In addition, the national surveillance data from the two countries were reviewed by extracting information from NethMap in the Netherlands and the National Antimicrobial Resistance Surveillance (ARS) database established by the Robert Koch-Institute (RKI) in Germany and for both countries from EARS-Net data [31,32,33].

Results

Study inclusion and characteristics

The initial search yielded 156 potentially relevant publications, 80 of which were excluded based on title and abstract reading (Fig. 1). A further 32 publications were excluded after full-text evaluation. The reference lists of the eligible studies were screened, and four additional  studies were included. Ultimately, 46 publications were included (Figs. 1, 2). Of the selected publications, 12 were conducted in the Netherlands, and 32 in Germany. Two further studies were cross-border studies that included data from both countries. In total, there were one ecological, one pre-post study, one longitudinal study, four cohort studies, 14 outbreak reports, and 25 cross-sectional studies.

Fig. 2
figure 2

Publication dates of the included articles

Outbreaks due to vancomycin-resistant E. faecium (VREfm)

Of the 12 studies conducted in the Netherlands, eight were outbreak reports (Table 1) [34,35,36,37,38,39,40,41]. Of the 32 German publications, six were outbreak reports (Table 2) [42,43,44,45,46,47]. All outbreaks in both countries were caused by VREfm. In three of eight outbreaks observed in Dutch hospitals and in four of six outbreaks observed in German hospitals, VREfm infections were reported alongside patients colonized with VREfm [34, 37, 40, 42, 45,46,47]. One common factor observed in these reports was that colonization played a pivotal role in the occurrence of outbreaks in both countries.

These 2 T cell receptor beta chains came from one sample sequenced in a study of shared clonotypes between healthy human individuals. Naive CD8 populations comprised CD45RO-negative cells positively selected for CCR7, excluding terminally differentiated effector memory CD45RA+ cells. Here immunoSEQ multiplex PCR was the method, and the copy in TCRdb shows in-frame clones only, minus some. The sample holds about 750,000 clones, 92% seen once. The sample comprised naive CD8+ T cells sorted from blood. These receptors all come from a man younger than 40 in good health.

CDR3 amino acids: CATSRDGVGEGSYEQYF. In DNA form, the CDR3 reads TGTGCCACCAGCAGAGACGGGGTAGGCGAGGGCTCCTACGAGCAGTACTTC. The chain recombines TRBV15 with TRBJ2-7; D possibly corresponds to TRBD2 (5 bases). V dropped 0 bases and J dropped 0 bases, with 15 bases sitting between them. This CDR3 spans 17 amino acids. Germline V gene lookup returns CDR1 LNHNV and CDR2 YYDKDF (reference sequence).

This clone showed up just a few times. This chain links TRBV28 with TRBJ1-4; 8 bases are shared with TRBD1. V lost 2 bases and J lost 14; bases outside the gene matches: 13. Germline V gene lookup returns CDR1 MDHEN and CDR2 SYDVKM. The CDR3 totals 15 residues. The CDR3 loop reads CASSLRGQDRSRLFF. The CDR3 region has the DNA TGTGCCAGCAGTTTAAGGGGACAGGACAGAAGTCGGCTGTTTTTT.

Table 1 Summary of the studies on VRE carried out in Dutch hospitals (1991–2021)
Table 2 Summary of the studies on VRE carried out in German hospitals and hospitals in the Dutch-German cross-border region (1999–2022)

Summary on the epidemiology of VRE

Thirty-two studies reported prevalence or incidence of VRE among inpatients: 17 studies reported the prevalence of VRE colonization, three studies reported the proportion of VRE in nosocomial infections, 11 studies reported the frequency of VRE among all clinical and screening cultures, and one study reported both the proportion of VRE in nosocomial infections and the frequency of VRE among clinical and screening cultures. Table 1, Table 2 and Table 3, which provide detailed epidemiological data, indicate whether the numbers presented correspond to VRE isolates or to the total number of patients diagnosed with VRE.